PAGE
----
The Rise of Uber

A few short years ago, Travis Kalanick and Garrett Camp were stranded on the side of a snowy Paris street. The two had been contemplating ideas for their next great start-up. They also needed a cab badly. Arriving back in San Francisco shortly afterward and two years later, Uber was born.

The app-enabled, push button taxi service has a valuation of over $50 billion dollars. After 5 years, Uber operates in over 300 cities. Paris became Uber’s first major expansion outside of the U.S. with London following close behind. As one can imagine it is not hard to get a taxi these days in the capital of France.

Disruptive innovation is happening everywhere and in every industry. Several decades ago, Microsoft disrupted the fledgling computer space, building software that took over the hardware function. Amazon has completely upended retail both online and brick and mortar, on a global scale.

Uber invaded the antiquated taxi system, using local drivers who know the streets. Supply and demand is Uber’s strategy when it targets a city. There are plenty of local drivers to handle any local supply. This eats up any of the other services including taxis, Uber is cheaper. The Uber driver is ready to roll, wherever you want when you get in the car.

Violent flash-points were everywhere in London and Paris in the initial stages of the service. Cabbies were rioting in the streets, Uber drivers lured to remote areas and then beaten. Legislations were popping up everywhere. Kalanick countered this unrest, by a complete transparency platform. The past five years, Uber has experienced its share of growing pains. Uber has also seen explosive growth, making it the most valuable startup in the world. There are over 160,000 drivers in the United States alone, with some cities doubling their amount of drivers every six months. Uber takes 20 percent of every ride plus a booking fee. Bottom line: Uber can end up making as much as 45% on every ride.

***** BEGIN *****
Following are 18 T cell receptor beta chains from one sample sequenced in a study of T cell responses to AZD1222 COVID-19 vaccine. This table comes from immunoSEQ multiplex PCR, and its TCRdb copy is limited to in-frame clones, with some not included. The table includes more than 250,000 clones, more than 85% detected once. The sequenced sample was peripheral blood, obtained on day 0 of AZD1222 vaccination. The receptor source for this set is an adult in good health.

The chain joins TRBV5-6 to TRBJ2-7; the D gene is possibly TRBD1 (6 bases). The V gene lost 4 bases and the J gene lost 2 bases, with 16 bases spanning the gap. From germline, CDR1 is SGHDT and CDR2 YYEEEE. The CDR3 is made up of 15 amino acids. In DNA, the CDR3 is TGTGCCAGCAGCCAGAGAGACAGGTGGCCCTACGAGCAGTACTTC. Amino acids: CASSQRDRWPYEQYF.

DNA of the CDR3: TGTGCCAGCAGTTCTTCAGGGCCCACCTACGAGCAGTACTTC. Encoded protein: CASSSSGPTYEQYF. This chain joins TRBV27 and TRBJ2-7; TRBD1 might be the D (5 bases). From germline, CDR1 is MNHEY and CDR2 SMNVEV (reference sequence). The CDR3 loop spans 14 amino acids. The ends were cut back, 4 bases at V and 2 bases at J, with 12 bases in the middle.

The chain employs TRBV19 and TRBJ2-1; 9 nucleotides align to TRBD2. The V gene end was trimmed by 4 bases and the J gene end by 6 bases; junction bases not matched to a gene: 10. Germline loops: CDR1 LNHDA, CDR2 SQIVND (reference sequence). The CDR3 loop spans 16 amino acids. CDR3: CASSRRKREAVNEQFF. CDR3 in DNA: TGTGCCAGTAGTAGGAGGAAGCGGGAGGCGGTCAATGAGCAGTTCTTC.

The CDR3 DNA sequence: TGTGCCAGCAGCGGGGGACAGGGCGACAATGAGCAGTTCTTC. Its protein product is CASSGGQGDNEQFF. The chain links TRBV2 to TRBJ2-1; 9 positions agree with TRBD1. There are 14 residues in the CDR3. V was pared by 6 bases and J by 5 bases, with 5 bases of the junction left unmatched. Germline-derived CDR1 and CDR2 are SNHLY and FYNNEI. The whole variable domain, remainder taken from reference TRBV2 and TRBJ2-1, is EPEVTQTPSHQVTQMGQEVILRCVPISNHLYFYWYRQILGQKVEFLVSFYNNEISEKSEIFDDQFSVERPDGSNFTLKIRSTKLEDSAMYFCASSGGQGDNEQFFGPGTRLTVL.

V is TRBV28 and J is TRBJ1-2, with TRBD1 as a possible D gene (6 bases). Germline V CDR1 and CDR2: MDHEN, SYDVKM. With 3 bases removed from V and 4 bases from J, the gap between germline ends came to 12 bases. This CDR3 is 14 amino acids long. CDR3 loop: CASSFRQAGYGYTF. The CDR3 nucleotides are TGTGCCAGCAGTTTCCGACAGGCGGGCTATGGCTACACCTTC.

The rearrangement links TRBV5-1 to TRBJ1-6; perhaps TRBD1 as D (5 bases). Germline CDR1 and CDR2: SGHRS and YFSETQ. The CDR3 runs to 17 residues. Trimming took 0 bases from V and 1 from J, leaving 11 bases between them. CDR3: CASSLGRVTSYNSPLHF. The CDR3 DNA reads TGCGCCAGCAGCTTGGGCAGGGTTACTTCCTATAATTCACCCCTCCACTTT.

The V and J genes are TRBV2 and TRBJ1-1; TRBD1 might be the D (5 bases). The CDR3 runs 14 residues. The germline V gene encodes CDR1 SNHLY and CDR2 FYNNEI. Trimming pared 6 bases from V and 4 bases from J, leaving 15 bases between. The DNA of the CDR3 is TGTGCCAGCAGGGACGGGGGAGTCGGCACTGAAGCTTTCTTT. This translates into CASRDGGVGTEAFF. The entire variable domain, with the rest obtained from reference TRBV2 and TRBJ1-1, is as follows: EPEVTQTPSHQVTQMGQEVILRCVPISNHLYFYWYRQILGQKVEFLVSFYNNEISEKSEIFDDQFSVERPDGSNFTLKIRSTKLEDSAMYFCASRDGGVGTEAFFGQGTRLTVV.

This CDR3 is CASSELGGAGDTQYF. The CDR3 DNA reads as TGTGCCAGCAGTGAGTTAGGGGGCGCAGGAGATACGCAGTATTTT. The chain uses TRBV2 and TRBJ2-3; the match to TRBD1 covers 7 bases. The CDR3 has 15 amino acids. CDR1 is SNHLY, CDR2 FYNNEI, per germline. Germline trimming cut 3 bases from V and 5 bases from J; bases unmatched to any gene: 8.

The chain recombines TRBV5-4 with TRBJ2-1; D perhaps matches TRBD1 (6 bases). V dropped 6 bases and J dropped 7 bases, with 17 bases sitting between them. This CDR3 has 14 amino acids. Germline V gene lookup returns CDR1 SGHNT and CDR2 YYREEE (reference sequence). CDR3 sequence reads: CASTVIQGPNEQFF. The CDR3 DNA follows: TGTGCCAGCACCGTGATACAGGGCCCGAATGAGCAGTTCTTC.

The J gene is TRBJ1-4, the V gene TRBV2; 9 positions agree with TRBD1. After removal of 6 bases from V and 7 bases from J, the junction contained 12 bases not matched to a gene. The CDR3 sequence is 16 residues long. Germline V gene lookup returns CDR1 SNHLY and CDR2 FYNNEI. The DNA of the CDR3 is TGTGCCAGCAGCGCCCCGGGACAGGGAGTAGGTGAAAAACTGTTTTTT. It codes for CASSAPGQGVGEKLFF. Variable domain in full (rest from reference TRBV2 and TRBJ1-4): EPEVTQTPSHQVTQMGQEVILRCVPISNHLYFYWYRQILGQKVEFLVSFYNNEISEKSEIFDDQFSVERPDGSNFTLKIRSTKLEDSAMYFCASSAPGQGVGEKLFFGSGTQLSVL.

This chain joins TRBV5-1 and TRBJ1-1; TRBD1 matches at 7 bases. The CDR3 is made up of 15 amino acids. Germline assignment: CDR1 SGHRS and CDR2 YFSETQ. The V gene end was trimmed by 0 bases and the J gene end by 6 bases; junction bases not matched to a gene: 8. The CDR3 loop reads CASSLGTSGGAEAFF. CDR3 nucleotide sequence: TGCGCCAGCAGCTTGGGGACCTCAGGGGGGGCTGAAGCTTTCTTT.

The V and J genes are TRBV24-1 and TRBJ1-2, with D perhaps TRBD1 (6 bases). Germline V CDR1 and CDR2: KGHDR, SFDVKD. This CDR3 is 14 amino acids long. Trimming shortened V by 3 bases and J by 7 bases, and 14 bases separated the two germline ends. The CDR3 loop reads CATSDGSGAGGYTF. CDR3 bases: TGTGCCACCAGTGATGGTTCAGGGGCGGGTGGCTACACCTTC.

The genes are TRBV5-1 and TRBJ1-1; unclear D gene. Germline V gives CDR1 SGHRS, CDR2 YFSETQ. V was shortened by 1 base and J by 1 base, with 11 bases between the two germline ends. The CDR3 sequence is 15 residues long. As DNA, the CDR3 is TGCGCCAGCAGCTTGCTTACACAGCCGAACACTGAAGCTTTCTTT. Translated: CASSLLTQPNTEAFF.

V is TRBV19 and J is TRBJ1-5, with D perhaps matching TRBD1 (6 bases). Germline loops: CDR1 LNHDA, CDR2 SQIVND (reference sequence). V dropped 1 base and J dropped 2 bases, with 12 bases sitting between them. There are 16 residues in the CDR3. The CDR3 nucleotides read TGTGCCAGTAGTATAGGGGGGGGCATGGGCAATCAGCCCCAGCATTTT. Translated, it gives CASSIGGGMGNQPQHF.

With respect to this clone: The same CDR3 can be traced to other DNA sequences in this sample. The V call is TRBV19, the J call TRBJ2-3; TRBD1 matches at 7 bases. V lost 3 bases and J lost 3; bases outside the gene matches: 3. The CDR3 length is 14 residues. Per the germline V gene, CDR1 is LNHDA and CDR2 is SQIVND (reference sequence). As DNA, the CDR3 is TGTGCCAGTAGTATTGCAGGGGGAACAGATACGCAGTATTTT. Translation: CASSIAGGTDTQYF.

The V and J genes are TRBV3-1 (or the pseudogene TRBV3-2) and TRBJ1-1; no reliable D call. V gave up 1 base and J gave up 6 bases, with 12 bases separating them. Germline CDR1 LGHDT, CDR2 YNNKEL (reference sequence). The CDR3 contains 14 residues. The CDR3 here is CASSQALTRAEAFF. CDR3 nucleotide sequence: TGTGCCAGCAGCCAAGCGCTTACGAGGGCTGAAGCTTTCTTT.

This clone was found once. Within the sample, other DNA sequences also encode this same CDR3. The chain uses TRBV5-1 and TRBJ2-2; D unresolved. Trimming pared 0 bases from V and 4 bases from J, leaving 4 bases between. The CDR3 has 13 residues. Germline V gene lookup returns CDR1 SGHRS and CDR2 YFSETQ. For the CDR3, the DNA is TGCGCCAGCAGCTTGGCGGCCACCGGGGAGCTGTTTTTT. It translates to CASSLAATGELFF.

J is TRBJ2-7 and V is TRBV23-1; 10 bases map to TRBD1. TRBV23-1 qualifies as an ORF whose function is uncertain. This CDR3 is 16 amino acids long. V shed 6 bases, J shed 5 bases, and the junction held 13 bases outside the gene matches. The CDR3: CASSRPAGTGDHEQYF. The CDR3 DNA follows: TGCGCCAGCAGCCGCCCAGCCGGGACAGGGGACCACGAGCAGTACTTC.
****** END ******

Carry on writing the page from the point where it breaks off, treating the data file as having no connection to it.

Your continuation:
The Uber fare algorithm is complicated. Matching a nearby driver to a particular passenger in a certain city has many different variables. Here is a page from Uber help that explains it. After downloading the app and installation, the rest is rather simple. You are asked to verify your phone, email address, then input a credit card. When you find a destination point, two offers are made available. The UberX, which lets you have up to four riders, then the UberXL allows up to six riders. Other ride types are UberPool, which is an add-on ride and UberSelect, a larger car type of ride. Here is a desktop fare calculator. You can lower the cost of your ride by finding and using Uber discount codes.

A point to make concerning pricing is the use of Uber’s Surge Pricing. This is simply taking advantage of peak time, some Riders feel this unfair, it is not. Peak time or Surge Pricing is not unlike any other industry; has anyone tried to buy a popular toy at Christmas? It is a hard item to find, or you pay extra from people who already purchased the item and are now re-selling it.

The future for Uber, perceived as limitless by many venture capitalists. Any type of A to B transport is in their crosshairs. The ride-sharing company recently acquired Jump, an e-bike sharing company in New York City. Uber is currently working Jump’s assets and six-city network of users into the app. Mass-transit and peer to peer sharing is on the table. Self-driving cars are still in the works and may happen sooner rather than later. Uber’s CEO has indicated a fleet of autonomous vehicles could hit the road in 18 months.